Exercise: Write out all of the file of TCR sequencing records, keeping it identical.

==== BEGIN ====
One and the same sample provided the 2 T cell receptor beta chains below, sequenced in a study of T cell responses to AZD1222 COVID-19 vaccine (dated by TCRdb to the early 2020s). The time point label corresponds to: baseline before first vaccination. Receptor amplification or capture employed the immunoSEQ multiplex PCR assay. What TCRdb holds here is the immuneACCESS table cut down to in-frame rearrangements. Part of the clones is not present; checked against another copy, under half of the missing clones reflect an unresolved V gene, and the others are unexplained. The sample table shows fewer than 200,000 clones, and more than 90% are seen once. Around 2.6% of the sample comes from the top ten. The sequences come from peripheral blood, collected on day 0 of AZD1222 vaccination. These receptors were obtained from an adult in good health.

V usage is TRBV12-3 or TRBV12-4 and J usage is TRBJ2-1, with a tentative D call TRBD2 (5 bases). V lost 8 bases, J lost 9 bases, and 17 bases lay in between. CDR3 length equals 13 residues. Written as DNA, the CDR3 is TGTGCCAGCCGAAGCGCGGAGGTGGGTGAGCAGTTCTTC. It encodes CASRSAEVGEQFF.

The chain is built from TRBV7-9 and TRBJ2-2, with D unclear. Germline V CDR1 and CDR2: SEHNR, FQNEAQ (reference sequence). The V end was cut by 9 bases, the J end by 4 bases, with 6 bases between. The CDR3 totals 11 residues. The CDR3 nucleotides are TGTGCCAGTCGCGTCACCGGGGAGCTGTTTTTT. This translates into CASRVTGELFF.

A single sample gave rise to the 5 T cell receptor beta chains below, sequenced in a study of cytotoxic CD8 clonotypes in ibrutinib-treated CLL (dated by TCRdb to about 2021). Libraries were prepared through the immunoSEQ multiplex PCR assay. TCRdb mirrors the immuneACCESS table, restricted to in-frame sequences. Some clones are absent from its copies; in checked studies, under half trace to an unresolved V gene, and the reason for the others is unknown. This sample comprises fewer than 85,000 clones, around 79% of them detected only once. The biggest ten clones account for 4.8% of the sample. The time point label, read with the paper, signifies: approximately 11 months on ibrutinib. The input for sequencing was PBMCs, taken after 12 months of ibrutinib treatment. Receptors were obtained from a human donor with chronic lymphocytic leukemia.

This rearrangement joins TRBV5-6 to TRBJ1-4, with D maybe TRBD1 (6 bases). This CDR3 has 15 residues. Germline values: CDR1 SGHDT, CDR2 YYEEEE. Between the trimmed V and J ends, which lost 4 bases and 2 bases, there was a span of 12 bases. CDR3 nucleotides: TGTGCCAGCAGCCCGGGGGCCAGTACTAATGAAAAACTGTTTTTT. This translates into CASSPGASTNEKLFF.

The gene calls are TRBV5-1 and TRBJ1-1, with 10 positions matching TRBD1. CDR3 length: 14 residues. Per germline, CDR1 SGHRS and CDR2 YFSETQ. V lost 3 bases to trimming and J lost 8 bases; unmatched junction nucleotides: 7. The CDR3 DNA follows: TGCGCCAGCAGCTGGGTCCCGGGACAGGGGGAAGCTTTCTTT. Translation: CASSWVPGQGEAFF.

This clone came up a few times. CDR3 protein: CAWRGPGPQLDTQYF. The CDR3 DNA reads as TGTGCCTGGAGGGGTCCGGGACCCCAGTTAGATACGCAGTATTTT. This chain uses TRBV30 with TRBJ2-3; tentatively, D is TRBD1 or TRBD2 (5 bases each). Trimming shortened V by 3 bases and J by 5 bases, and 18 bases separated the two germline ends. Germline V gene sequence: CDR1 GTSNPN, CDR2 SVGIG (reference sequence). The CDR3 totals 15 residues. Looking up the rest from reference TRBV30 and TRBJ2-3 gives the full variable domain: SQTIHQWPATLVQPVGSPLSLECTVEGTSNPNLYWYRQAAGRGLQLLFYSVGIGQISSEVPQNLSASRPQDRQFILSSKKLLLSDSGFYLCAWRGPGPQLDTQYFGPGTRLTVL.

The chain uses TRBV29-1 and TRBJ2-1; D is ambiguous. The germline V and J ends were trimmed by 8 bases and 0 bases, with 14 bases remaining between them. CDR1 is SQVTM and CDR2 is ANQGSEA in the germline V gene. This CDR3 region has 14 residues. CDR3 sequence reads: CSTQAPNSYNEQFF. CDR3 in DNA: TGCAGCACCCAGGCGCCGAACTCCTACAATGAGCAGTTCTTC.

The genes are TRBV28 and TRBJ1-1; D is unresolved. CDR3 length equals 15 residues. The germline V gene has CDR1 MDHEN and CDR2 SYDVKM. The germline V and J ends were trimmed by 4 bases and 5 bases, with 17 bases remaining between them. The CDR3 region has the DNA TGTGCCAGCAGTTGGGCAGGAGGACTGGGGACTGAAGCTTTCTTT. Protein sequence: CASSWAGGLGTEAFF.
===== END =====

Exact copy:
One and the same sample provided the 2 T cell receptor beta chains below, sequenced in a study of T cell responses to AZD1222 COVID-19 vaccine (dated by TCRdb to the early 2020s). The time point label corresponds to: baseline before first vaccination. Receptor amplification or capture employed the immunoSEQ multiplex PCR assay. What TCRdb holds here is the immuneACCESS table cut down to in-frame rearrangements. Part of the clones is not present; checked against another copy, under half of the missing clones reflect an unresolved V gene, and the others are unexplained. The sample table shows fewer than 200,000 clones, and more than 90% are seen once. Around 2.6% of the sample comes from the top ten. The sequences come from peripheral blood, collected on day 0 of AZD1222 vaccination. These receptors were obtained from an adult in good health.

V usage is TRBV12-3 or TRBV12-4 and J usage is TRBJ2-1, with a tentative D call TRBD2 (5 bases). V lost 8 bases, J lost 9 bases, and 17 bases lay in between. CDR3 length equals 13 residues. Written as DNA, the CDR3 is TGTGCCAGCCGAAGCGCGGAGGTGGGTGAGCAGTTCTTC. It encodes CASRSAEVGEQFF.

The chain is built from TRBV7-9 and TRBJ2-2, with D unclear. Germline V CDR1 and CDR2: SEHNR, FQNEAQ (reference sequence). The V end was cut by 9 bases, the J end by 4 bases, with 6 bases between. The CDR3 totals 11 residues. The CDR3 nucleotides are TGTGCCAGTCGCGTCACCGGGGAGCTGTTTTTT. This translates into CASRVTGELFF.

A single sample gave rise to the 5 T cell receptor beta chains below, sequenced in a study of cytotoxic CD8 clonotypes in ibrutinib-treated CLL (dated by TCRdb to about 2021). Libraries were prepared through the immunoSEQ multiplex PCR assay. TCRdb mirrors the immuneACCESS table, restricted to in-frame sequences. Some clones are absent from its copies; in checked studies, under half trace to an unresolved V gene, and the reason for the others is unknown. This sample comprises fewer than 85,000 clones, around 79% of them detected only once. The biggest ten clones account for 4.8% of the sample. The time point label, read with the paper, signifies: approximately 11 months on ibrutinib. The input for sequencing was PBMCs, taken after 12 months of ibrutinib treatment. Receptors were obtained from a human donor with chronic lymphocytic leukemia.

This rearrangement joins TRBV5-6 to TRBJ1-4, with D maybe TRBD1 (6 bases). This CDR3 has 15 residues. Germline values: CDR1 SGHDT, CDR2 YYEEEE. Between the trimmed V and J ends, which lost 4 bases and 2 bases, there was a span of 12 bases. CDR3 nucleotides: TGTGCCAGCAGCCCGGGGGCCAGTACTAATGAAAAACTGTTTTTT. This translates into CASSPGASTNEKLFF.

The gene calls are TRBV5-1 and TRBJ1-1, with 10 positions matching TRBD1. CDR3 length: 14 residues. Per germline, CDR1 SGHRS and CDR2 YFSETQ. V lost 3 bases to trimming and J lost 8 bases; unmatched junction nucleotides: 7. The CDR3 DNA follows: TGCGCCAGCAGCTGGGTCCCGGGACAGGGGGAAGCTTTCTTT. Translation: CASSWVPGQGEAFF.

This clone came up a few times. CDR3 protein: CAWRGPGPQLDTQYF. The CDR3 DNA reads as TGTGCCTGGAGGGGTCCGGGACCCCAGTTAGATACGCAGTATTTT. This chain uses TRBV30 with TRBJ2-3; tentatively, D is TRBD1 or TRBD2 (5 bases each). Trimming shortened V by 3 bases and J by 5 bases, and 18 bases separated the two germline ends. Germline V gene sequence: CDR1 GTSNPN, CDR2 SVGIG (reference sequence). The CDR3 totals 15 residues. Looking up the rest from reference TRBV30 and TRBJ2-3 gives the full variable domain: SQTIHQWPATLVQPVGSPLSLECTVEGTSNPNLYWYRQAAGRGLQLLFYSVGIGQISSEVPQNLSASRPQDRQFILSSKKLLLSDSGFYLCAWRGPGPQLDTQYFGPGTRLTVL.

The chain uses TRBV29-1 and TRBJ2-1; D is ambiguous. The germline V and J ends were trimmed by 8 bases and 0 bases, with 14 bases remaining between them. CDR1 is SQVTM and CDR2 is ANQGSEA in the germline V gene. This CDR3 region has 14 residues. CDR3 sequence reads: CSTQAPNSYNEQFF. CDR3 in DNA: TGCAGCACCCAGGCGCCGAACTCCTACAATGAGCAGTTCTTC.

The genes are TRBV28 and TRBJ1-1; D is unresolved. CDR3 length equals 15 residues. The germline V gene has CDR1 MDHEN and CDR2 SYDVKM. The germline V and J ends were trimmed by 4 bases and 5 bases, with 17 bases remaining between them. The CDR3 region has the DNA TGTGCCAGCAGTTGGGCAGGAGGACTGGGGACTGAAGCTTTCTTT. Protein sequence: CASSWAGGLGTEAFF.